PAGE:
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Ramping up Philly DIY with Ramp Local label

Very few labels start on purpose. Normally it’s just something that happens, a confluence of circumstances, an accident – but hopefully a happy one. You or your friends are in a band that’s recorded something and you want to put it out but you don’t think any existing label would be interested and so you say, “It’s DIY music so I can just do it myself! And really, why stop with just this release when I can be a resource for others? I mean, how hard can it be?”

The answer, as anyone who’s ever stumbled into running a label, is simple: it’s close to impossible. There are so many pitfalls, so many ways things can go wrong, so many ways to lose lots of money and have little to show for it but a few hundred records tucked away in storage forever. The rewards are equally plentiful, which is why so many people go down that route.

Jake Saunders has been walking that tightrope since being handed the keys to Ramp Local, the label he’s been running for the last couple years. It was started by Trip Warner of Wharf Cat Records in Brooklyn – home to Urochromes, WALL, Flasher, Bush Tetras, and a ton more amazing bands – as “a way for him to release more experimental, obscure stuff” on cassette, according to Saunders. Since taking it over, he’s expanded things to also include vinyl releases, most recently a record for Harrisonburg, VA “industrial blues” two piece Buck Gooter. More on them later.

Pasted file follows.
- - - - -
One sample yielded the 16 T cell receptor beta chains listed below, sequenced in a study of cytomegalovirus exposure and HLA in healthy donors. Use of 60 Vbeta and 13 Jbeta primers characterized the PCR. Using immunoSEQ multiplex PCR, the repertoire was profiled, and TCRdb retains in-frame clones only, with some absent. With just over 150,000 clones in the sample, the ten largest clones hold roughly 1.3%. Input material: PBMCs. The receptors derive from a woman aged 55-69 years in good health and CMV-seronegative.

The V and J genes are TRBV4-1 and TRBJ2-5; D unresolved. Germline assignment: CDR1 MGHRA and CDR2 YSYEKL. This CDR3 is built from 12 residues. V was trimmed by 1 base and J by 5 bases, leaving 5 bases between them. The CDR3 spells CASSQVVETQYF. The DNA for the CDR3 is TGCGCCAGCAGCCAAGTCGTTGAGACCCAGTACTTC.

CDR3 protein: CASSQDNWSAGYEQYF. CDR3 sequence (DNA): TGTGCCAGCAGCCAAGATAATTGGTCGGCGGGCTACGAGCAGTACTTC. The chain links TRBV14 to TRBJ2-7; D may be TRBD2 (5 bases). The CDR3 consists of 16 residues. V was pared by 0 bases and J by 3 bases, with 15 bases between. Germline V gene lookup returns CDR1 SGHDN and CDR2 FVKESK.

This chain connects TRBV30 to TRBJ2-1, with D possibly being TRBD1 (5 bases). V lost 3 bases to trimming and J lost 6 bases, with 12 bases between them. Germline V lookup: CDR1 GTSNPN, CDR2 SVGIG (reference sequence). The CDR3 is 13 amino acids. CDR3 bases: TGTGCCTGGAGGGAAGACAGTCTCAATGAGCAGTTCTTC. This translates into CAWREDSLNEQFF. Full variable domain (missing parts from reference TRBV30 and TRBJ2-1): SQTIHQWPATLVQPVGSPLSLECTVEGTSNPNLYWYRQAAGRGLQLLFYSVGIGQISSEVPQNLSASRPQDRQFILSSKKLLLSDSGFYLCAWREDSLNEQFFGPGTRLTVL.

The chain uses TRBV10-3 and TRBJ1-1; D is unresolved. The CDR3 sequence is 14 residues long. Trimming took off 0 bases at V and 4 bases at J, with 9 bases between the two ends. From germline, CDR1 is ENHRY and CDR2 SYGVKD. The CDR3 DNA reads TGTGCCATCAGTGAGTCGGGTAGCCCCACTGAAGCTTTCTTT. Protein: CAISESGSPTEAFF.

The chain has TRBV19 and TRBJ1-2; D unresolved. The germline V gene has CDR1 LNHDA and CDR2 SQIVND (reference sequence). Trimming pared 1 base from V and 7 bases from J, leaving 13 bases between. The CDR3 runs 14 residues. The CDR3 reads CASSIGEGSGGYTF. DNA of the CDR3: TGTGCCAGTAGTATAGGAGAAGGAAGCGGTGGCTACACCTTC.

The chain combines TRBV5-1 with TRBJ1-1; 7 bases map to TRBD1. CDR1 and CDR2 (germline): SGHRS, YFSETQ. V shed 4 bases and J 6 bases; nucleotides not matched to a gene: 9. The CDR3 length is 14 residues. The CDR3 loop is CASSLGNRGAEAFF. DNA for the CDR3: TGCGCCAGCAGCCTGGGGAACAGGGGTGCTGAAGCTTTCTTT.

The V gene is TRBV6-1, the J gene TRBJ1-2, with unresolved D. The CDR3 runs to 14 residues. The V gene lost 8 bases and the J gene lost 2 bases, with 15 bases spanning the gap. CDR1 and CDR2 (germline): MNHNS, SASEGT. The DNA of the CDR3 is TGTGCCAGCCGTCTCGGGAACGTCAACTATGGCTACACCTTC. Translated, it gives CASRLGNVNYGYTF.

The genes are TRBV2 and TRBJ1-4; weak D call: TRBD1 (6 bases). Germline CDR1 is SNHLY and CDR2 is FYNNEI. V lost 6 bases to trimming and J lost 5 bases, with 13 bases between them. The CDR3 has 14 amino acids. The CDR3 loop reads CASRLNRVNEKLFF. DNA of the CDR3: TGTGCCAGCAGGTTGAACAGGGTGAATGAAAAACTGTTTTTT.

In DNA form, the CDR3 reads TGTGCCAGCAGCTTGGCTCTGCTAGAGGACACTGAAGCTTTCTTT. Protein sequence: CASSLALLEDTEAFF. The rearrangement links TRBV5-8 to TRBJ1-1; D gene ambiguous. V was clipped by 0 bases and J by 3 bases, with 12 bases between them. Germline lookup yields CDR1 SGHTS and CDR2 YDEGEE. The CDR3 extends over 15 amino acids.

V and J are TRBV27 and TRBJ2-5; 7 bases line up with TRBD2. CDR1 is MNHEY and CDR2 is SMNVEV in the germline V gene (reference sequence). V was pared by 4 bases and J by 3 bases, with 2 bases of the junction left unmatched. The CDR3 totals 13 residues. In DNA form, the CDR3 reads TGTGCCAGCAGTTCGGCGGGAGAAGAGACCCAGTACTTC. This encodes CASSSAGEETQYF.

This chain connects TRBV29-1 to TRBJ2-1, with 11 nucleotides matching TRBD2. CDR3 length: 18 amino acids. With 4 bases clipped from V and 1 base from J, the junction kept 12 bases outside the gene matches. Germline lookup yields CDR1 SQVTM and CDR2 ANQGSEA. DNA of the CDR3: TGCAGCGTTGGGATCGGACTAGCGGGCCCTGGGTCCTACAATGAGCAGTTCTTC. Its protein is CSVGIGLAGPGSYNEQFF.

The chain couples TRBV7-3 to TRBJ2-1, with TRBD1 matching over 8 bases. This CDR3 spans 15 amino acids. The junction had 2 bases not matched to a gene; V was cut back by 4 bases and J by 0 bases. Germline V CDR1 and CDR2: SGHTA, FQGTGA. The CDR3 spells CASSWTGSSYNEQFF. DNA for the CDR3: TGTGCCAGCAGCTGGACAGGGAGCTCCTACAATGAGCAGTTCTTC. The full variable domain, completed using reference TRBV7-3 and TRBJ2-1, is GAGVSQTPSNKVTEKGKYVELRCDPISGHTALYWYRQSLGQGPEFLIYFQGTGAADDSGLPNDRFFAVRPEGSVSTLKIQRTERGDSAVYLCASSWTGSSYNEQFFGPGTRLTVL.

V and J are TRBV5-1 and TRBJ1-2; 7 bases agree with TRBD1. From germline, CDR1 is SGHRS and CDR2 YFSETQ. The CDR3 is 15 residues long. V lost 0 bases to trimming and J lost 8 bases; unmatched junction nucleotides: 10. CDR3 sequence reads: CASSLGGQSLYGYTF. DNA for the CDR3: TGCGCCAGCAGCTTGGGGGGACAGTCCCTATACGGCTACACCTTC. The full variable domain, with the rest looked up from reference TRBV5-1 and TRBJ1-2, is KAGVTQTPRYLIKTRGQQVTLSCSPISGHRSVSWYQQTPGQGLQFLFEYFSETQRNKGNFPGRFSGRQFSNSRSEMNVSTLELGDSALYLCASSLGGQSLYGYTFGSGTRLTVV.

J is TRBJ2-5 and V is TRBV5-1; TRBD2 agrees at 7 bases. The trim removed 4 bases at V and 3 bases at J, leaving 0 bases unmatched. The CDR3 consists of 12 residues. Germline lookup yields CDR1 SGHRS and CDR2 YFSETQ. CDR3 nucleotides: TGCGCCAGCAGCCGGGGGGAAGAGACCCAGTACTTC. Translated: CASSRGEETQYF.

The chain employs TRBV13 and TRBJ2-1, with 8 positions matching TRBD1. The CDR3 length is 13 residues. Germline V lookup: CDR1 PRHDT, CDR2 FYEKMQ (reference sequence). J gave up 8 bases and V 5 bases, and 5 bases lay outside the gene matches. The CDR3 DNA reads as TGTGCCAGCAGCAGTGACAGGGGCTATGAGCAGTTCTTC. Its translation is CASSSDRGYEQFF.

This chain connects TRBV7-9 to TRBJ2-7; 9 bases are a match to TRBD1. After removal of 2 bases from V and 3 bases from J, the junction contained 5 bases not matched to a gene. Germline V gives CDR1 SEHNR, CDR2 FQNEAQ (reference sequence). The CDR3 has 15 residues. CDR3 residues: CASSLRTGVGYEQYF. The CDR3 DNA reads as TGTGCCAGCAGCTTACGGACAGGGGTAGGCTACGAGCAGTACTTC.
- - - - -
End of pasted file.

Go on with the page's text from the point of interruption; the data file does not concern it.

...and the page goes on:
Saunders explained that he initially met Warner while booking shows in Brooklyn. He was putting together a compilation that included a track from Sediment Club, who Wharf Cat has worked with in the past, and Warner suggested that Ramp Local could release the cassette. They started working together shortly after that tape, called Eclectic Sessions, was put out in October of 2015. According to Saunders, “After a while, I was kind of just getting into it and he said, ‘You can run this shit, man’ and he handed it over to me no questions asked. I think he just had too much going on.” Continue reading →

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The Skeleton Key: Ring in 2019 with Tuareg desert jams, the return of chiptune legends Chromelodeon, Kenyan benga rock n’ roll, and so much more

Hank Wood | photo by Yoni Kroll

I forget, are we supposed to take flying cars to the gig or just view it on our VR goggles? The future is so complicated.